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|Of pastors, baseball, and Kimchi|
Of pastors, baseball, and Kimchi
December 08, 2003
Chun Chon, Korea— It started back in August. Mina Kim had just returned to Korea from Canada where his father had been for a sabbatical year.
Mina is a rambunctious 4th grader. Since the new school term had not yet begun, he was bored and said, “I wish I had somebody to play baseball with.” I happened to be in the right place at the right time.
My glove and a couple of balls had been sitting in a drawer for over a year. Minah and I played catch for an hour. But he had played ball in Canada and he wanted to do more than play catch. I suggested he find some friends and meet me on Sunday afternoon at the local elementary school.
That first Sunday afternoon Mina brought two fourth grade friends plus Dawhee and Dajin, a kindergarten kid and a first grader. Dawhee and Dajin had no clue what baseball was so the learning curve was steep that first day. But Minha was happy, so we agreed to meet again the following Sunday.
Mina and his friends each brought a friend and Dawwhee and Dajin brought their older sister and we learned some more fundamentals of baseball and laughed a lot. By the third week, I felt like the Pied Piper as our numbers doubled. A ninth grader whose family had spent a year in the US came out with a bag full of equipment. Things got more competitive and we expanded our schedule to Saturday and Sunday afternoons.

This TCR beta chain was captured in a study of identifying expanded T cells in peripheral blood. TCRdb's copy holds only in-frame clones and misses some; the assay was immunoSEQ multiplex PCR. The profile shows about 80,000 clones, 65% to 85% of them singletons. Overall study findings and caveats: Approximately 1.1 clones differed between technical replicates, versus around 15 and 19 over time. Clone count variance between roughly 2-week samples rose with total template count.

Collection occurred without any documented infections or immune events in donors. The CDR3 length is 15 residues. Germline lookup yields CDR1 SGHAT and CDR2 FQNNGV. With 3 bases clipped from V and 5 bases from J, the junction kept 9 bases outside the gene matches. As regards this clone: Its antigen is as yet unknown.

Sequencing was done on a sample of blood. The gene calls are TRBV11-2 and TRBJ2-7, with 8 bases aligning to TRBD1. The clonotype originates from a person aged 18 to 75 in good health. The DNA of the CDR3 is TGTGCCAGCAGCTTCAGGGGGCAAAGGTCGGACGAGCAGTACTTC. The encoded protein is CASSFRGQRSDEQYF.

For the last few weeks we've had about 25 kids out, all wanting to play. It gets a little crazy at times, since we have to share our space with a soccer game and high school aged guys shooting hoops.
Before each game I sit every one down and go through the basics again. Then Mina or Jinwhoo translate it all into Korean. Last week several parents came to watch and one knew enough about the game to help with some of the coaching. One mom kept score. Others brought cases of pop and snacks for refreshments.
Korean parents seldom, if ever, play publicly their kids. I suspect that a sixty year old pastor with very limited language skills playing baseball with 25 kids is a total novelty.
Parents are now beginning to express their appreciation by bring food to our place. Yesterday we were given a curry meal with two different Kimchi dishes and later another mom and player brought more food and even more arrived today.
And I love it. Actually baseball is just another of the many joys of our time here. This morning, in church, both Marian and I suddenly thought of how difficult it will be for us to leave in 2005. We love our church and we love our work.
Erwin and Marian Wiens (Windsor Mennonite Fellowship, Ont) are MC Canada workers in Chun Chon, South Korea where they relate to the Jesus Village Church. They also connect with fellow MC Canada workers Tim and Karen Froese (Jubilee Mennonite, Man.) in Seoul, coordinators at the Korea Anabaptist Centre (KAC). Cheryl Woelk (Zion Mennonite, Sask.) is on an internship assignment with the KAC. The Wiens, Froeses and Woelk receive financial support from MC Canada for their ministry.